The Habitable Zones around stars with different surface temperatures. The figure also shows an artist’s rendering of the planetary candidates and confirmed Kepler planets that are smaller than twice the size of Earth. For comparison, Venus, Earth, and Mars are also shown. Image courtesy of UH
A team of astronomers known as the Kepler Habitable Zone Working Group, including University of Hawaiʻi at Mānoa Institute for Astronomy astronomer Nader Haghighipour, has identified which of the more than 4,000 exoplanets discovered by the NASA Kepler mission are most likely to be similar to our rocky home, as reported by UH.
The research describes 49 Kepler-discovered planets with radii smaller than twice that of Earth (a criterion for the planet to be rocky) located within the habitable zones of their host stars — an area around a star where a rocky planet can maintain liquid water on its surface. Of these planets, 20 are excellent candidates for habitable rocky planets similar to Earth. The work is detailed in the article “A catalog of Kepler habitable zone exoplanet candidates” for Astrophysical Journal led by Stephen Kane of San Francisco University.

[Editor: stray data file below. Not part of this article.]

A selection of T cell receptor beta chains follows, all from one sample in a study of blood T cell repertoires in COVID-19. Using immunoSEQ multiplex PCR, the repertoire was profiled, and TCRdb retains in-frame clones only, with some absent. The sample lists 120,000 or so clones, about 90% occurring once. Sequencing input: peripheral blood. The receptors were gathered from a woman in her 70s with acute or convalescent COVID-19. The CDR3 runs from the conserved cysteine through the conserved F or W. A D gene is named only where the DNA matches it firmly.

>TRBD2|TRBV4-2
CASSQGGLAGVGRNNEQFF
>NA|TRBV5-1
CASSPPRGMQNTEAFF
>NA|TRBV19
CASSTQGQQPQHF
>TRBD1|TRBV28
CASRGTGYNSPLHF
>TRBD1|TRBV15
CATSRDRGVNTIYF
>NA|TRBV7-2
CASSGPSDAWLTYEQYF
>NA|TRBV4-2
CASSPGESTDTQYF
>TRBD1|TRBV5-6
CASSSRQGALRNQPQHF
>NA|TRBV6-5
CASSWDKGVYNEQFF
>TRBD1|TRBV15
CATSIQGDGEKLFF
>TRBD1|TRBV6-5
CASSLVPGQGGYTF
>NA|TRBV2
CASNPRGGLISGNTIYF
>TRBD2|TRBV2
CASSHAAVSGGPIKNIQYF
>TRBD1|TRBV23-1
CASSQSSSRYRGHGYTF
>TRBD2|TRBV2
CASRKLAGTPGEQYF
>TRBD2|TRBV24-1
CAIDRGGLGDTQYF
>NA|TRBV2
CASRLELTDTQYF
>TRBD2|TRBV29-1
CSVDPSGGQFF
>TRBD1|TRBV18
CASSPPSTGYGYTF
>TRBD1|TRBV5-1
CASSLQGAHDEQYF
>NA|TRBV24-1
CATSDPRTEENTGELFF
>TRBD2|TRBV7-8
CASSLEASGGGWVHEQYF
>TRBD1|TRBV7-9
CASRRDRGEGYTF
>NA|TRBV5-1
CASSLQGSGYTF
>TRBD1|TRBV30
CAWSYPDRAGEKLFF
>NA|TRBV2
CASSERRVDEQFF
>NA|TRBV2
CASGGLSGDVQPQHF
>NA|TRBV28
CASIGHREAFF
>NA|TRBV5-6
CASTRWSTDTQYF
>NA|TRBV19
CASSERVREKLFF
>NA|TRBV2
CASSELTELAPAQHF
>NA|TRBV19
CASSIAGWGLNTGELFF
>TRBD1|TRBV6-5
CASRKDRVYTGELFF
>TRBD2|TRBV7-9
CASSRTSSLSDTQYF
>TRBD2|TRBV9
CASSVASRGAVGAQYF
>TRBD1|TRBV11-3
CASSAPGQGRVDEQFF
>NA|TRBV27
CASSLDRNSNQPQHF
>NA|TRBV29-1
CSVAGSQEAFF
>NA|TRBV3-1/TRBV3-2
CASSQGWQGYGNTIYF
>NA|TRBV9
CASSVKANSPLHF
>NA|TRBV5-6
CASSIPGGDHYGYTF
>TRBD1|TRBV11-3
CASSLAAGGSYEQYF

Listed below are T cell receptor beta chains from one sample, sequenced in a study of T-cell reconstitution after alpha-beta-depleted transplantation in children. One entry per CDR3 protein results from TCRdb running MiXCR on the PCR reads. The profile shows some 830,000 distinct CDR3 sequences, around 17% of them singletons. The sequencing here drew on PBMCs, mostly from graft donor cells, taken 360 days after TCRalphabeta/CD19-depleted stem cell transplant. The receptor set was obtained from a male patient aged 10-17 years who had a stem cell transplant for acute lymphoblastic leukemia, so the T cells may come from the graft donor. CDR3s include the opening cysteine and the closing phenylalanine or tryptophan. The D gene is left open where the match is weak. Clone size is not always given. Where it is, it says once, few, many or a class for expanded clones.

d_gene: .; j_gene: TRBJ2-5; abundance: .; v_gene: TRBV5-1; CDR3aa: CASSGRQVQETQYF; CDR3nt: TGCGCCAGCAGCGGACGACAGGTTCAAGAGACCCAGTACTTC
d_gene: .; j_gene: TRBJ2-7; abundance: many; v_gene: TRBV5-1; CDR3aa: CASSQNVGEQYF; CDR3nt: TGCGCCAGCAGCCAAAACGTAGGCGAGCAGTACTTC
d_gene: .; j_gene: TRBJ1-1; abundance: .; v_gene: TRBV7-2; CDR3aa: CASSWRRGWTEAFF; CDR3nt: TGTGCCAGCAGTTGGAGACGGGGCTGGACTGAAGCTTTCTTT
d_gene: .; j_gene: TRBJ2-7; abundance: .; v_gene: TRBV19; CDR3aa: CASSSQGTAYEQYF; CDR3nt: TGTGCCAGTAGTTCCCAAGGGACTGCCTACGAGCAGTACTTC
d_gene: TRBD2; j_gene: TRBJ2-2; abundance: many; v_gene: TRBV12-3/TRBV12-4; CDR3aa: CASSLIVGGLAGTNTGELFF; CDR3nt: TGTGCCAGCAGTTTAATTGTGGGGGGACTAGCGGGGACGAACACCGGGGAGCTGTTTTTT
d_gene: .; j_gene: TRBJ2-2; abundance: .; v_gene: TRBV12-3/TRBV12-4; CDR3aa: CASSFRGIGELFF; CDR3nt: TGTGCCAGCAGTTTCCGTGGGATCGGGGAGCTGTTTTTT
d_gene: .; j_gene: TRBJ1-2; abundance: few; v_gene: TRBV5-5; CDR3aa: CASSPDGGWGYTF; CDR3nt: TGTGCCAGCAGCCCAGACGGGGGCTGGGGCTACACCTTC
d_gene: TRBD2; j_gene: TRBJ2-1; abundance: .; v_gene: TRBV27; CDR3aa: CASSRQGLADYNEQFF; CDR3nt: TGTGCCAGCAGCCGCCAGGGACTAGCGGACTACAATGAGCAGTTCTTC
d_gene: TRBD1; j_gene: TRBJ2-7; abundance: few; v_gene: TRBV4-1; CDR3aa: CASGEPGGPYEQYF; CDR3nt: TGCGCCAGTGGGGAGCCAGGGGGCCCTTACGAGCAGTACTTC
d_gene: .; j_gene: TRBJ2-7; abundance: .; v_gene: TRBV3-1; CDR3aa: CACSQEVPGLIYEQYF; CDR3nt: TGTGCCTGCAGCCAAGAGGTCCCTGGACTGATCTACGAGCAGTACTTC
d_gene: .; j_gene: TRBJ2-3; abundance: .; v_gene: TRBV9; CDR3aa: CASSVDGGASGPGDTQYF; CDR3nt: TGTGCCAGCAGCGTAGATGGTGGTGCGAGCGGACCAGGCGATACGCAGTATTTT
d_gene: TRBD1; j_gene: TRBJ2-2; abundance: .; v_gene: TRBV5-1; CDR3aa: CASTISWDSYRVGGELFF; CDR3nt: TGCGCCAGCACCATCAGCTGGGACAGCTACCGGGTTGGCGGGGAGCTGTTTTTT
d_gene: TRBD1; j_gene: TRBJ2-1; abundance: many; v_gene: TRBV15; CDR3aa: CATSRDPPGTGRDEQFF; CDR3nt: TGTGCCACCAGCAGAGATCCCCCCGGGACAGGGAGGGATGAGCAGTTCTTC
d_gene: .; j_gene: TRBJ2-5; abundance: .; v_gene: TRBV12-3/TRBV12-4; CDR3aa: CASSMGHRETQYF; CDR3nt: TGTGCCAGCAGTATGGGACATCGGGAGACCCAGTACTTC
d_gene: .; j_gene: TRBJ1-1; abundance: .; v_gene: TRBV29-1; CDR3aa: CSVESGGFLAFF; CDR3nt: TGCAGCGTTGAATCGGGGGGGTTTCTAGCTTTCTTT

“After more than three years analyzing Kepler data, we have created the most complete catalog of Kepler Habitable Zone planets, with the largest number of rocky planets that could potentially harbor life,” Haghighipour said. The list contains a total of 216 planets with different sizes, some much larger than Earth.
Universe Teeming with Planets Where Life Could Exist